Nick Abbot 10pm - 1am
PC Andrew Harper’s widow: Justice system gave me 'nothing but disappointment'
8 September 2020, 14:25 | Updated: 8 September 2020, 14:28
The widow of PC Andrew Harper today said that the justice system gave her “nothing but disappointment”, as she continues to campaign for life sentences for those who kill emergency services workers.
Speaking to Nick Ferrari on LBC, Lisse Harper explained her determination was driven by “having experienced the justice system for myself and... coming out of it with nothing but disappointment and feeling like this isn’t good enough”.
The sentences for her husband’s killers left her “feeling like these people can do what they want and almost get away with it," she told Nick.
The 29-year-old widow said the law would bring her closure and “justice for Andrew”.
“He ultimately gave his whole life to protect the public and stop them from doing something illegal and they deserve to be punished for that,” she added.
Mrs Harper's late police officer husband was killed in August last year while attending a call-out about a burglary in Sulhamstead, Berkshire.
The newlywed was dragged to his death after getting his leg caught in a tow strap attached to a getaway car.
PC Harper's three killers, 18-year-olds Albert Bowers and Jessie Cole, and 19-year-old Henry Long, are currently in jail serving 13 to 16 year sentences for manslaughter.
“Harper’s law will be its own law,” Mrs Harper explained, “it will be its own conviction - so it won’t be focused on manslaughter or murder”.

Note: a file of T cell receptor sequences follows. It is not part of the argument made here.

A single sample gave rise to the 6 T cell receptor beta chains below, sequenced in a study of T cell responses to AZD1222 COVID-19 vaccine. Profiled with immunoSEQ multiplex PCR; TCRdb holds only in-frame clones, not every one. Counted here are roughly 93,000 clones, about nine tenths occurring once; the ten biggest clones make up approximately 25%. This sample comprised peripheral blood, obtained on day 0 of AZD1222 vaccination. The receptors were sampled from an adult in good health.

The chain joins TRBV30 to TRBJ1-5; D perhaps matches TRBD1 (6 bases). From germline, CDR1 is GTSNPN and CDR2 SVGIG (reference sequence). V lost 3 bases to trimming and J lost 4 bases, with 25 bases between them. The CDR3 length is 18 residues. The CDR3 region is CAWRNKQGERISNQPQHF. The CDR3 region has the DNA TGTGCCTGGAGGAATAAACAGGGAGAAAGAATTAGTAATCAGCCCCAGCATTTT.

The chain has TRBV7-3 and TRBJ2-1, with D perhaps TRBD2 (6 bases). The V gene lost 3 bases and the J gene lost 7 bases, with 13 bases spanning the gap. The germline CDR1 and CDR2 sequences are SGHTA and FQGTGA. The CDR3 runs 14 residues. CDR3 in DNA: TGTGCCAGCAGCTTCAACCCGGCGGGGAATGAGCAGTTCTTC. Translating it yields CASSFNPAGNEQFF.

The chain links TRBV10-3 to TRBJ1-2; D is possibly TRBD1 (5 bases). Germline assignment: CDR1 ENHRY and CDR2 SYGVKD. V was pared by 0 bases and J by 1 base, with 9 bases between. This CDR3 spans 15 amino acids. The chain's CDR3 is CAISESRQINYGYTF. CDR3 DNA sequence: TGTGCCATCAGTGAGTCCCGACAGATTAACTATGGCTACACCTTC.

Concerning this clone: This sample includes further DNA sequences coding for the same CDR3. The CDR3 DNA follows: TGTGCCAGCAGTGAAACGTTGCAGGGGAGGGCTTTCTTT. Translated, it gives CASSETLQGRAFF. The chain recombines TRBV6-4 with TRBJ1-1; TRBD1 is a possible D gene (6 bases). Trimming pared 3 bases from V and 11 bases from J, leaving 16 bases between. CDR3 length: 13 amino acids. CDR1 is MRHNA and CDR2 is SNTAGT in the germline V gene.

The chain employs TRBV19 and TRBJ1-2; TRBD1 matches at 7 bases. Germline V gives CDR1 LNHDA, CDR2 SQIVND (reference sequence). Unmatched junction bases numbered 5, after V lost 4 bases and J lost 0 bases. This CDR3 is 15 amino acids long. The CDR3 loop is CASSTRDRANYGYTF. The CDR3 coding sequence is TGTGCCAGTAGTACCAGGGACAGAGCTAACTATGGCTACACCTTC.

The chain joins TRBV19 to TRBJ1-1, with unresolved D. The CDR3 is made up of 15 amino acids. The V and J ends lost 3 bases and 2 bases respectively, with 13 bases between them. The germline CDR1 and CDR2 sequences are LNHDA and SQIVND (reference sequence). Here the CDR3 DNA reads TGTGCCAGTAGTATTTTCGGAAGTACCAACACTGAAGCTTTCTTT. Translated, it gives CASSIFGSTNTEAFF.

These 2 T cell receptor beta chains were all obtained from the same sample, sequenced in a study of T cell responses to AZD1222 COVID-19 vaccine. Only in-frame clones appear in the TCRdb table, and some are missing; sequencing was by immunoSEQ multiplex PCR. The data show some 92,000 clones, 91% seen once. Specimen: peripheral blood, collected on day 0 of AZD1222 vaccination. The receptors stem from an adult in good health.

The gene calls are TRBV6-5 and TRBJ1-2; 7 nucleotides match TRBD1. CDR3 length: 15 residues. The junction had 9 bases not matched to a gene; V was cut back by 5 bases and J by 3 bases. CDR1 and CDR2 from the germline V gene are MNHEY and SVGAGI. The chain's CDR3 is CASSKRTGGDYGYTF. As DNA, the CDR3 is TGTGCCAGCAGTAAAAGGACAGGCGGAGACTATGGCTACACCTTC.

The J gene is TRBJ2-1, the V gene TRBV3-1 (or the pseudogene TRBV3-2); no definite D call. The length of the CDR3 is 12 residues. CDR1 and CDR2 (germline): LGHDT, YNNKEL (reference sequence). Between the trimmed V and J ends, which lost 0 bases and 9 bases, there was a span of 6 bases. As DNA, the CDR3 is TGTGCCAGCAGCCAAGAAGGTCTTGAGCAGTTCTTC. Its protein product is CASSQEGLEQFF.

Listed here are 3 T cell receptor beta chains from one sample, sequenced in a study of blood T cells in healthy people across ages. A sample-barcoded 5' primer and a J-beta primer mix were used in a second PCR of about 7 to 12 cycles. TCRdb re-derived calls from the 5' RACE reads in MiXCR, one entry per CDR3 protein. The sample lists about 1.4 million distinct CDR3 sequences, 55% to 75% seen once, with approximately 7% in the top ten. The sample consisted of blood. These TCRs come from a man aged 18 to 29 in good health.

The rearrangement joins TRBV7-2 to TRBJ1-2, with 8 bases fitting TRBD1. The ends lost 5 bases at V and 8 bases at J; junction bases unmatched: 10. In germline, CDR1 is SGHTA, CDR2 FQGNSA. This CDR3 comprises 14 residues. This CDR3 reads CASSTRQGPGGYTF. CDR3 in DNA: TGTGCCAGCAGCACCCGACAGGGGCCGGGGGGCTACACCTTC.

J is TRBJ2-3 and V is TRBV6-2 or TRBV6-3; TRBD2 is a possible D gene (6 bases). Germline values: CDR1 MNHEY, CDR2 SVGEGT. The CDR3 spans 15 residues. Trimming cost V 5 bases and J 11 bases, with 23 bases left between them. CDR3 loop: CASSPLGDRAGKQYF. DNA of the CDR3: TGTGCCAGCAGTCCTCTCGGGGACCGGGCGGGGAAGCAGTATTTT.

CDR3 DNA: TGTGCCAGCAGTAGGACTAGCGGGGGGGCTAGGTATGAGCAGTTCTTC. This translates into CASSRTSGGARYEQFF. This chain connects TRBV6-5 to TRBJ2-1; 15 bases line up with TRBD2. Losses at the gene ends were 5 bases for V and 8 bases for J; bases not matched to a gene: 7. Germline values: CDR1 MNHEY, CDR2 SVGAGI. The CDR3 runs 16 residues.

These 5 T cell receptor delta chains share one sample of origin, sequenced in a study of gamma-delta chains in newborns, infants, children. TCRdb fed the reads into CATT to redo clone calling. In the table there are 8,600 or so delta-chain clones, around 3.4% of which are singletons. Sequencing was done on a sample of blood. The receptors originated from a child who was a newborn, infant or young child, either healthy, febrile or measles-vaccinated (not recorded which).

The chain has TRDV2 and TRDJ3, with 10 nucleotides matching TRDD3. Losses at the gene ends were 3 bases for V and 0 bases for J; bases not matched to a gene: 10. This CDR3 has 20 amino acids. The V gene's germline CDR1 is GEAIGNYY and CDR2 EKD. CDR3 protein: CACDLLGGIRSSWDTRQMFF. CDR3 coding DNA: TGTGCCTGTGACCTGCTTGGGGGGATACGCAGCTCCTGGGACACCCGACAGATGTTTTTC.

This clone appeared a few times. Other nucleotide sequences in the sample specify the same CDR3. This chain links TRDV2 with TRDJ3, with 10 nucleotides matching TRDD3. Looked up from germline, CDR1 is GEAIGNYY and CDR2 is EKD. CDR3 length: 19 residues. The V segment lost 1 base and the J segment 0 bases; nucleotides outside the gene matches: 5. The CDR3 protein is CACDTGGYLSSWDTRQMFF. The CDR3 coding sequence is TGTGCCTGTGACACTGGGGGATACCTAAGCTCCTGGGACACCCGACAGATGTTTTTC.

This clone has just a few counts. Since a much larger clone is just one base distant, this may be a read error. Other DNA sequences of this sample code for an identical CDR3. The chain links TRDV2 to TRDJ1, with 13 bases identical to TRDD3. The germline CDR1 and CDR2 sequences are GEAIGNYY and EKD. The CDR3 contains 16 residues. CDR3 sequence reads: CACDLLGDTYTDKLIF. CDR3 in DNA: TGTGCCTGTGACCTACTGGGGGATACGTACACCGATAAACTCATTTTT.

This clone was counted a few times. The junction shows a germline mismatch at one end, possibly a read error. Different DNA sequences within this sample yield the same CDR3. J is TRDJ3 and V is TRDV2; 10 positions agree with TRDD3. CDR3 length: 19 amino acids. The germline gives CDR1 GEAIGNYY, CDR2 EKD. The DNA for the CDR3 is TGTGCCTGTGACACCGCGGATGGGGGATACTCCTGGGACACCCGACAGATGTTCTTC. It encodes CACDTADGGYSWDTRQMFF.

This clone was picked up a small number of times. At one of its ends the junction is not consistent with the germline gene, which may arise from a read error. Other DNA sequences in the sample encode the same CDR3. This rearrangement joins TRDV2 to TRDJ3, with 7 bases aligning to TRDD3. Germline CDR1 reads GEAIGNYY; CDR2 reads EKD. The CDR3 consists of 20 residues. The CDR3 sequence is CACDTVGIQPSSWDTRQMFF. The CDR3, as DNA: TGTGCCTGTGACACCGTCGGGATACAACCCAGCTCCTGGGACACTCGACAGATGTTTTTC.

“If someone kills an emergency worker due to a crime that they have committed then they will be going to prison for life.”
Mrs Harper is meeting Shadow Home Secretary Nick Thomas-Symonds today to push for cross-party support for her campaign.
She explained the meeting was “to focus on getting as much support as we can, it is important to us to have that cross party support and explain to them what exactly Harper’s law will involve."
Last week Mrs Harper met Home Secretary Priti Patel and Justice Secretary Robert Buckland to gather support for the law.
Recounting the meeting she said: "To be honest I was pleasantly surprised by their support.
“I went into that meeting ready to put my views across and be very stern about it. But actually they said they were going to back Harper’s law and do what they can to help us.”
“With my situation you’re kind of in limbo," Mrs Harper said, “there is no point to which you feel there has been justice served. So I think for Andrew it is necessary for us to [pass the law].”